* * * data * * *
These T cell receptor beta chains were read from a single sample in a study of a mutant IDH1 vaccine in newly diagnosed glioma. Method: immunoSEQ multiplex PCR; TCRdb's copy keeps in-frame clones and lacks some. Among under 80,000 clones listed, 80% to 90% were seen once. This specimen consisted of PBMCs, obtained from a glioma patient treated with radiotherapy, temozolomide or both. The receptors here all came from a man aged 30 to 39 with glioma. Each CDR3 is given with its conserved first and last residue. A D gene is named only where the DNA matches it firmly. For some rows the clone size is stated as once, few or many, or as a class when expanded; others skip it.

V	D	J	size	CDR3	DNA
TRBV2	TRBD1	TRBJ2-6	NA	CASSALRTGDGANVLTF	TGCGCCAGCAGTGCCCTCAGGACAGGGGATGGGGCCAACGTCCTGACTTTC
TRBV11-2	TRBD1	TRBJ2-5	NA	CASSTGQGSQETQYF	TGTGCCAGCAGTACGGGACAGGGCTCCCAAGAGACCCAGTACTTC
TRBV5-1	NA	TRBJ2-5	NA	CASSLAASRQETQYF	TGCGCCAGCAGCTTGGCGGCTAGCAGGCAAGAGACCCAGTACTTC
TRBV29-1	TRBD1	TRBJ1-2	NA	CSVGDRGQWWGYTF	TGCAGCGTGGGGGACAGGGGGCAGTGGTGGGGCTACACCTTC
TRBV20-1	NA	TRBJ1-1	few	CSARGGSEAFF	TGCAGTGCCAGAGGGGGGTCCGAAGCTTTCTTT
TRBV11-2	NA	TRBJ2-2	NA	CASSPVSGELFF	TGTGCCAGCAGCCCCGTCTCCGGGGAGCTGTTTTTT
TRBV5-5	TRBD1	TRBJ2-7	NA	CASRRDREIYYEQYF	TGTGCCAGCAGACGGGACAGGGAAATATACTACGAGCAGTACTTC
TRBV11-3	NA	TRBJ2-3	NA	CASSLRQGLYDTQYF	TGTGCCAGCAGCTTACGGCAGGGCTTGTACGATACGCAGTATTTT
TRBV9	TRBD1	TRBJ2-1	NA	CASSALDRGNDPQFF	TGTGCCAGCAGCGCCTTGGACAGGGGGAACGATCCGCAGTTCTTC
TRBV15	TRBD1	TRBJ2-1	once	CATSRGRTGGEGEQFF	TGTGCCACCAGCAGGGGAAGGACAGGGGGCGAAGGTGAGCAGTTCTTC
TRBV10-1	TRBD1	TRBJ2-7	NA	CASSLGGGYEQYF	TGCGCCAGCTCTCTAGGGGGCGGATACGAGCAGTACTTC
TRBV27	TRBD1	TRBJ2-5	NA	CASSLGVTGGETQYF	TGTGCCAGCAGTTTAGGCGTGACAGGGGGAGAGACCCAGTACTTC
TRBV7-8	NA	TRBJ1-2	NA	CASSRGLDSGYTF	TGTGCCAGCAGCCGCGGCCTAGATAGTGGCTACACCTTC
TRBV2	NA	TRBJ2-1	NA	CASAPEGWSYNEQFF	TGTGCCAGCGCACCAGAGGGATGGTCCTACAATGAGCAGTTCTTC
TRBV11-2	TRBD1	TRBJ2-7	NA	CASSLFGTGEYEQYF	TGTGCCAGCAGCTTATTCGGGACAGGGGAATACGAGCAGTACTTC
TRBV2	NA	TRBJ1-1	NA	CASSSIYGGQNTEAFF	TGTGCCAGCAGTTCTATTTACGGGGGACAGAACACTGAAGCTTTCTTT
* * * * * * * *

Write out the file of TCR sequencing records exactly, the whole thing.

These T cell receptor beta chains were read from a single sample in a study of a mutant IDH1 vaccine in newly diagnosed glioma. Method: immunoSEQ multiplex PCR; TCRdb's copy keeps in-frame clones and lacks some. Among under 80,000 clones listed, 80% to 90% were seen once. This specimen consisted of PBMCs, obtained from a glioma patient treated with radiotherapy, temozolomide or both. The receptors here all came from a man aged 30 to 39 with glioma. Each CDR3 is given with its conserved first and last residue. A D gene is named only where the DNA matches it firmly. For some rows the clone size is stated as once, few or many, or as a class when expanded; others skip it.

V	D	J	size	CDR3	DNA
TRBV2	TRBD1	TRBJ2-6	NA	CASSALRTGDGANVLTF	TGCGCCAGCAGTGCCCTCAGGACAGGGGATGGGGCCAACGTCCTGACTTTC
TRBV11-2	TRBD1	TRBJ2-5	NA	CASSTGQGSQETQYF	TGTGCCAGCAGTACGGGACAGGGCTCCCAAGAGACCCAGTACTTC
TRBV5-1	NA	TRBJ2-5	NA	CASSLAASRQETQYF	TGCGCCAGCAGCTTGGCGGCTAGCAGGCAAGAGACCCAGTACTTC
TRBV29-1	TRBD1	TRBJ1-2	NA	CSVGDRGQWWGYTF	TGCAGCGTGGGGGACAGGGGGCAGTGGTGGGGCTACACCTTC
TRBV20-1	NA	TRBJ1-1	few	CSARGGSEAFF	TGCAGTGCCAGAGGGGGGTCCGAAGCTTTCTTT
TRBV11-2	NA	TRBJ2-2	NA	CASSPVSGELFF	TGTGCCAGCAGCCCCGTCTCCGGGGAGCTGTTTTTT
TRBV5-5	TRBD1	TRBJ2-7	NA	CASRRDREIYYEQYF	TGTGCCAGCAGACGGGACAGGGAAATATACTACGAGCAGTACTTC
TRBV11-3	NA	TRBJ2-3	NA	CASSLRQGLYDTQYF	TGTGCCAGCAGCTTACGGCAGGGCTTGTACGATACGCAGTATTTT
TRBV9	TRBD1	TRBJ2-1	NA	CASSALDRGNDPQFF	TGTGCCAGCAGCGCCTTGGACAGGGGGAACGATCCGCAGTTCTTC
TRBV15	TRBD1	TRBJ2-1	once	CATSRGRTGGEGEQFF	TGTGCCACCAGCAGGGGAAGGACAGGGGGCGAAGGTGAGCAGTTCTTC
TRBV10-1	TRBD1	TRBJ2-7	NA	CASSLGGGYEQYF	TGCGCCAGCTCTCTAGGGGGCGGATACGAGCAGTACTTC
TRBV27	TRBD1	TRBJ2-5	NA	CASSLGVTGGETQYF	TGTGCCAGCAGTTTAGGCGTGACAGGGGGAGAGACCCAGTACTTC
TRBV7-8	NA	TRBJ1-2	NA	CASSRGLDSGYTF	TGTGCCAGCAGCCGCGGCCTAGATAGTGGCTACACCTTC
TRBV2	NA	TRBJ2-1	NA	CASAPEGWSYNEQFF	TGTGCCAGCGCACCAGAGGGATGGTCCTACAATGAGCAGTTCTTC
TRBV11-2	TRBD1	TRBJ2-7	NA	CASSLFGTGEYEQYF	TGTGCCAGCAGCTTATTCGGGACAGGGGAATACGAGCAGTACTTC
TRBV2	NA	TRBJ1-1	NA	CASSSIYGGQNTEAFF	TGTGCCAGCAGTTCTATTTACGGGGGACAGAACACTGAAGCTTTCTTT